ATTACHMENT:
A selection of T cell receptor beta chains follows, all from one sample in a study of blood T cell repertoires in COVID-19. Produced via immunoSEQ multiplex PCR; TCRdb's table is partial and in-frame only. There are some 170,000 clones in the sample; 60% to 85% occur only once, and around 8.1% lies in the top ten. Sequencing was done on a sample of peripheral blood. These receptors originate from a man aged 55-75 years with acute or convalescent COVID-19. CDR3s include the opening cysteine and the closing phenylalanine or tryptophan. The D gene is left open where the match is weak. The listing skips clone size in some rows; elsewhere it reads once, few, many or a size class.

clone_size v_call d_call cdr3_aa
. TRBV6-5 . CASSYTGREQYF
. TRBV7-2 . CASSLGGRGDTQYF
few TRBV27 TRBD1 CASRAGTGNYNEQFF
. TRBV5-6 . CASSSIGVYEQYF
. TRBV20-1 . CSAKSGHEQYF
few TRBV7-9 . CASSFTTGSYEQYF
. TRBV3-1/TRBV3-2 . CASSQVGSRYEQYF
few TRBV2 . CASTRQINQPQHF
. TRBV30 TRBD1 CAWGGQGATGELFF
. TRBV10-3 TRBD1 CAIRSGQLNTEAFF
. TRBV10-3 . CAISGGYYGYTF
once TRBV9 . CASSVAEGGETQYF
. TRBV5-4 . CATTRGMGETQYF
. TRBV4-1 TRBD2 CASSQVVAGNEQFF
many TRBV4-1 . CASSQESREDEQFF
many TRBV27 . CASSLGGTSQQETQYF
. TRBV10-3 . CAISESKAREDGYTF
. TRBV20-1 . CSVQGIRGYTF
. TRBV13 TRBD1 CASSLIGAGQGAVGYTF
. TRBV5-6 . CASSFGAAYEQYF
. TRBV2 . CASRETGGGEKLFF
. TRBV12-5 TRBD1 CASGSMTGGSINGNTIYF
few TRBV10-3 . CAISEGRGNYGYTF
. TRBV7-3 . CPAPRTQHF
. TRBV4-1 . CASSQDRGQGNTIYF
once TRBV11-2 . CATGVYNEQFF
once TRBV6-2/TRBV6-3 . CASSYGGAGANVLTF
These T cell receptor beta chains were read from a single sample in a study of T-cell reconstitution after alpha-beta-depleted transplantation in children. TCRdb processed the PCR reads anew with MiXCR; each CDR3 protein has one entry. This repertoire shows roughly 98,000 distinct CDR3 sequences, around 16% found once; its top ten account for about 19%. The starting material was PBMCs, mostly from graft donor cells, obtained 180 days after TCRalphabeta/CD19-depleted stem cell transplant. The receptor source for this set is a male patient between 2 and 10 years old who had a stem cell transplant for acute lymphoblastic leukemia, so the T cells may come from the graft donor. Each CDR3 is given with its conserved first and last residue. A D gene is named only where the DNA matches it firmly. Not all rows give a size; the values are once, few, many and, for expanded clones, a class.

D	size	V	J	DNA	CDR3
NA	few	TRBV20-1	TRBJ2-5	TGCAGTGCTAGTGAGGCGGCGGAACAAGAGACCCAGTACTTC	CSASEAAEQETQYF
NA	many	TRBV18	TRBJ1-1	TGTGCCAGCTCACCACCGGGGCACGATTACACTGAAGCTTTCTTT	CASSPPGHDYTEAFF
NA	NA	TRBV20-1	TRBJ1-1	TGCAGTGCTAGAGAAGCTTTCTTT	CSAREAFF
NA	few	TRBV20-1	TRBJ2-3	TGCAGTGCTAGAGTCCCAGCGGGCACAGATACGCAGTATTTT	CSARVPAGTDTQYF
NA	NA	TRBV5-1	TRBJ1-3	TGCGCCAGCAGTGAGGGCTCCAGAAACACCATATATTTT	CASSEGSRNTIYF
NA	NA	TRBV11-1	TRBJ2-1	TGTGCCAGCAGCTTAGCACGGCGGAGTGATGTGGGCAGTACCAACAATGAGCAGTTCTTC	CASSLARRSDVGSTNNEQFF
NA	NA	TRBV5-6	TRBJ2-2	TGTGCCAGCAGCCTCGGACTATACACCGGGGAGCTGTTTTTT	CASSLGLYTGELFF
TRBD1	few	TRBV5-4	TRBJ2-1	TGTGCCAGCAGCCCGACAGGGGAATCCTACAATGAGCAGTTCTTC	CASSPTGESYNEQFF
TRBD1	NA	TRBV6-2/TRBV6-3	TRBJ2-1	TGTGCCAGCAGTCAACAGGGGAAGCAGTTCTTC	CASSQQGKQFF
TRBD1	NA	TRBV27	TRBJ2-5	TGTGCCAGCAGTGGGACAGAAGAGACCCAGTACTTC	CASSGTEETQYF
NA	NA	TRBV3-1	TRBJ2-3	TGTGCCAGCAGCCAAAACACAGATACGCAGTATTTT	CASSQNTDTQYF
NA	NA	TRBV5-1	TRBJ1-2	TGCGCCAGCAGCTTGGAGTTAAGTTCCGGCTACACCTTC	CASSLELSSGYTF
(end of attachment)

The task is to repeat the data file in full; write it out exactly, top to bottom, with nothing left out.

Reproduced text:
A selection of T cell receptor beta chains follows, all from one sample in a study of blood T cell repertoires in COVID-19. Produced via immunoSEQ multiplex PCR; TCRdb's table is partial and in-frame only. There are some 170,000 clones in the sample; 60% to 85% occur only once, and around 8.1% lies in the top ten. Sequencing was done on a sample of peripheral blood. These receptors originate from a man aged 55-75 years with acute or convalescent COVID-19. CDR3s include the opening cysteine and the closing phenylalanine or tryptophan. The D gene is left open where the match is weak. The listing skips clone size in some rows; elsewhere it reads once, few, many or a size class.

clone_size v_call d_call cdr3_aa
. TRBV6-5 . CASSYTGREQYF
. TRBV7-2 . CASSLGGRGDTQYF
few TRBV27 TRBD1 CASRAGTGNYNEQFF
. TRBV5-6 . CASSSIGVYEQYF
. TRBV20-1 . CSAKSGHEQYF
few TRBV7-9 . CASSFTTGSYEQYF
. TRBV3-1/TRBV3-2 . CASSQVGSRYEQYF
few TRBV2 . CASTRQINQPQHF
. TRBV30 TRBD1 CAWGGQGATGELFF
. TRBV10-3 TRBD1 CAIRSGQLNTEAFF
. TRBV10-3 . CAISGGYYGYTF
once TRBV9 . CASSVAEGGETQYF
. TRBV5-4 . CATTRGMGETQYF
. TRBV4-1 TRBD2 CASSQVVAGNEQFF
many TRBV4-1 . CASSQESREDEQFF
many TRBV27 . CASSLGGTSQQETQYF
. TRBV10-3 . CAISESKAREDGYTF
. TRBV20-1 . CSVQGIRGYTF
. TRBV13 TRBD1 CASSLIGAGQGAVGYTF
. TRBV5-6 . CASSFGAAYEQYF
. TRBV2 . CASRETGGGEKLFF
. TRBV12-5 TRBD1 CASGSMTGGSINGNTIYF
few TRBV10-3 . CAISEGRGNYGYTF
. TRBV7-3 . CPAPRTQHF
. TRBV4-1 . CASSQDRGQGNTIYF
once TRBV11-2 . CATGVYNEQFF
once TRBV6-2/TRBV6-3 . CASSYGGAGANVLTF
These T cell receptor beta chains were read from a single sample in a study of T-cell reconstitution after alpha-beta-depleted transplantation in children. TCRdb processed the PCR reads anew with MiXCR; each CDR3 protein has one entry. This repertoire shows roughly 98,000 distinct CDR3 sequences, around 16% found once; its top ten account for about 19%. The starting material was PBMCs, mostly from graft donor cells, obtained 180 days after TCRalphabeta/CD19-depleted stem cell transplant. The receptor source for this set is a male patient between 2 and 10 years old who had a stem cell transplant for acute lymphoblastic leukemia, so the T cells may come from the graft donor. Each CDR3 is given with its conserved first and last residue. A D gene is named only where the DNA matches it firmly. Not all rows give a size; the values are once, few, many and, for expanded clones, a class.

D	size	V	J	DNA	CDR3
NA	few	TRBV20-1	TRBJ2-5	TGCAGTGCTAGTGAGGCGGCGGAACAAGAGACCCAGTACTTC	CSASEAAEQETQYF
NA	many	TRBV18	TRBJ1-1	TGTGCCAGCTCACCACCGGGGCACGATTACACTGAAGCTTTCTTT	CASSPPGHDYTEAFF
NA	NA	TRBV20-1	TRBJ1-1	TGCAGTGCTAGAGAAGCTTTCTTT	CSAREAFF
NA	few	TRBV20-1	TRBJ2-3	TGCAGTGCTAGAGTCCCAGCGGGCACAGATACGCAGTATTTT	CSARVPAGTDTQYF
NA	NA	TRBV5-1	TRBJ1-3	TGCGCCAGCAGTGAGGGCTCCAGAAACACCATATATTTT	CASSEGSRNTIYF
NA	NA	TRBV11-1	TRBJ2-1	TGTGCCAGCAGCTTAGCACGGCGGAGTGATGTGGGCAGTACCAACAATGAGCAGTTCTTC	CASSLARRSDVGSTNNEQFF
NA	NA	TRBV5-6	TRBJ2-2	TGTGCCAGCAGCCTCGGACTATACACCGGGGAGCTGTTTTTT	CASSLGLYTGELFF
TRBD1	few	TRBV5-4	TRBJ2-1	TGTGCCAGCAGCCCGACAGGGGAATCCTACAATGAGCAGTTCTTC	CASSPTGESYNEQFF
TRBD1	NA	TRBV6-2/TRBV6-3	TRBJ2-1	TGTGCCAGCAGTCAACAGGGGAAGCAGTTCTTC	CASSQQGKQFF
TRBD1	NA	TRBV27	TRBJ2-5	TGTGCCAGCAGTGGGACAGAAGAGACCCAGTACTTC	CASSGTEETQYF
NA	NA	TRBV3-1	TRBJ2-3	TGTGCCAGCAGCCAAAACACAGATACGCAGTATTTT	CASSQNTDTQYF
NA	NA	TRBV5-1	TRBJ1-2	TGCGCCAGCAGCTTGGAGTTAAGTTCCGGCTACACCTTC	CASSLELSSGYTF